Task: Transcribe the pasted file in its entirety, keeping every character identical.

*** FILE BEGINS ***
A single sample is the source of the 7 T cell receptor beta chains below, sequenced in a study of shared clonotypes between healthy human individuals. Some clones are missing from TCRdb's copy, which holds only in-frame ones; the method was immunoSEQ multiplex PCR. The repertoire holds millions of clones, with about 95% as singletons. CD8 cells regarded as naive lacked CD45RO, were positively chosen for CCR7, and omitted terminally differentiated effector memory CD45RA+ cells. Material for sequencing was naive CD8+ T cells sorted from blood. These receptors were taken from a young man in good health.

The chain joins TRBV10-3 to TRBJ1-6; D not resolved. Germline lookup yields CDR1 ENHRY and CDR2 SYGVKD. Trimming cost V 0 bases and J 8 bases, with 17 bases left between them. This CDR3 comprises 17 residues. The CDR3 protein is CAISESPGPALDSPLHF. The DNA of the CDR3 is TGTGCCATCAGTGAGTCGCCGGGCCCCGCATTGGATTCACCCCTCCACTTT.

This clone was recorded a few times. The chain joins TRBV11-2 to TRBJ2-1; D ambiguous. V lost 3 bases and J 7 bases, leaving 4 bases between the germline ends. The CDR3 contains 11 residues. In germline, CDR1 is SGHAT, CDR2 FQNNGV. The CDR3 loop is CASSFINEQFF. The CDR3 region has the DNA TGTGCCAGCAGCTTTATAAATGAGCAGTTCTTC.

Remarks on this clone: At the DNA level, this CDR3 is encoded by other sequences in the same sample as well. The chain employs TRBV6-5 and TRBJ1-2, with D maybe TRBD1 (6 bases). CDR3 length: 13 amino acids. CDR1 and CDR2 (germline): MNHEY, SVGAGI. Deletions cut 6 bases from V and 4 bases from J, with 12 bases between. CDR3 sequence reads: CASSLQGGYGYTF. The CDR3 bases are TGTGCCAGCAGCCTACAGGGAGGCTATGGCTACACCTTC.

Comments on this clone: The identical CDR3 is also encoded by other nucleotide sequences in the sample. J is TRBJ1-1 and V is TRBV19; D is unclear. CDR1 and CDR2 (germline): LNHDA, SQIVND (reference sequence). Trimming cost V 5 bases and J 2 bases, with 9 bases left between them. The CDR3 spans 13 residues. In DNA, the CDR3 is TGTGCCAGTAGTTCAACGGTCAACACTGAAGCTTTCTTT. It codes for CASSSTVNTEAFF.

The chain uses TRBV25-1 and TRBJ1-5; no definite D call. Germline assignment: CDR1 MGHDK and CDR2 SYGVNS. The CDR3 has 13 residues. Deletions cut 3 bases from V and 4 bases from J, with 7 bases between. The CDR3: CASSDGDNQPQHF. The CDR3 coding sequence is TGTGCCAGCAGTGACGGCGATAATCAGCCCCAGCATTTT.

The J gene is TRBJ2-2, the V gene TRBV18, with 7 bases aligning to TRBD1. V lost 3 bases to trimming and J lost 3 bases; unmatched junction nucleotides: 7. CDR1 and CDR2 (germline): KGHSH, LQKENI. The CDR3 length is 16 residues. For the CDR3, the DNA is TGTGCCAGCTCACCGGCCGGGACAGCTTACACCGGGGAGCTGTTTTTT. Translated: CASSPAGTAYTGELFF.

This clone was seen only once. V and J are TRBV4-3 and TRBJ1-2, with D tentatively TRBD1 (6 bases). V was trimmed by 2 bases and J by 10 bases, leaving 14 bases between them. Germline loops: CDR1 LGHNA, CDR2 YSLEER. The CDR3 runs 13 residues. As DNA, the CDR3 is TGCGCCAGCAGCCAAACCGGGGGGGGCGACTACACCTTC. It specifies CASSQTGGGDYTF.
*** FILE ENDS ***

A single sample is the source of the 7 T cell receptor beta chains below, sequenced in a study of shared clonotypes between healthy human individuals. Some clones are missing from TCRdb's copy, which holds only in-frame ones; the method was immunoSEQ multiplex PCR. The repertoire holds millions of clones, with about 95% as singletons. CD8 cells regarded as naive lacked CD45RO, were positively chosen for CCR7, and omitted terminally differentiated effector memory CD45RA+ cells. Material for sequencing was naive CD8+ T cells sorted from blood. These receptors were taken from a young man in good health.

The chain joins TRBV10-3 to TRBJ1-6; D not resolved. Germline lookup yields CDR1 ENHRY and CDR2 SYGVKD. Trimming cost V 0 bases and J 8 bases, with 17 bases left between them. This CDR3 comprises 17 residues. The CDR3 protein is CAISESPGPALDSPLHF. The DNA of the CDR3 is TGTGCCATCAGTGAGTCGCCGGGCCCCGCATTGGATTCACCCCTCCACTTT.

This clone was recorded a few times. The chain joins TRBV11-2 to TRBJ2-1; D ambiguous. V lost 3 bases and J 7 bases, leaving 4 bases between the germline ends. The CDR3 contains 11 residues. In germline, CDR1 is SGHAT, CDR2 FQNNGV. The CDR3 loop is CASSFINEQFF. The CDR3 region has the DNA TGTGCCAGCAGCTTTATAAATGAGCAGTTCTTC.

Remarks on this clone: At the DNA level, this CDR3 is encoded by other sequences in the same sample as well. The chain employs TRBV6-5 and TRBJ1-2, with D maybe TRBD1 (6 bases). CDR3 length: 13 amino acids. CDR1 and CDR2 (germline): MNHEY, SVGAGI. Deletions cut 6 bases from V and 4 bases from J, with 12 bases between. CDR3 sequence reads: CASSLQGGYGYTF. The CDR3 bases are TGTGCCAGCAGCCTACAGGGAGGCTATGGCTACACCTTC.

Comments on this clone: The identical CDR3 is also encoded by other nucleotide sequences in the sample. J is TRBJ1-1 and V is TRBV19; D is unclear. CDR1 and CDR2 (germline): LNHDA, SQIVND (reference sequence). Trimming cost V 5 bases and J 2 bases, with 9 bases left between them. The CDR3 spans 13 residues. In DNA, the CDR3 is TGTGCCAGTAGTTCAACGGTCAACACTGAAGCTTTCTTT. It codes for CASSSTVNTEAFF.

The chain uses TRBV25-1 and TRBJ1-5; no definite D call. Germline assignment: CDR1 MGHDK and CDR2 SYGVNS. The CDR3 has 13 residues. Deletions cut 3 bases from V and 4 bases from J, with 7 bases between. The CDR3: CASSDGDNQPQHF. The CDR3 coding sequence is TGTGCCAGCAGTGACGGCGATAATCAGCCCCAGCATTTT.

The J gene is TRBJ2-2, the V gene TRBV18, with 7 bases aligning to TRBD1. V lost 3 bases to trimming and J lost 3 bases; unmatched junction nucleotides: 7. CDR1 and CDR2 (germline): KGHSH, LQKENI. The CDR3 length is 16 residues. For the CDR3, the DNA is TGTGCCAGCTCACCGGCCGGGACAGCTTACACCGGGGAGCTGTTTTTT. Translated: CASSPAGTAYTGELFF.

This clone was seen only once. V and J are TRBV4-3 and TRBJ1-2, with D tentatively TRBD1 (6 bases). V was trimmed by 2 bases and J by 10 bases, leaving 14 bases between them. Germline loops: CDR1 LGHNA, CDR2 YSLEER. The CDR3 runs 13 residues. As DNA, the CDR3 is TGCGCCAGCAGCCAAACCGGGGGGGGCGACTACACCTTC. It specifies CASSQTGGGDYTF.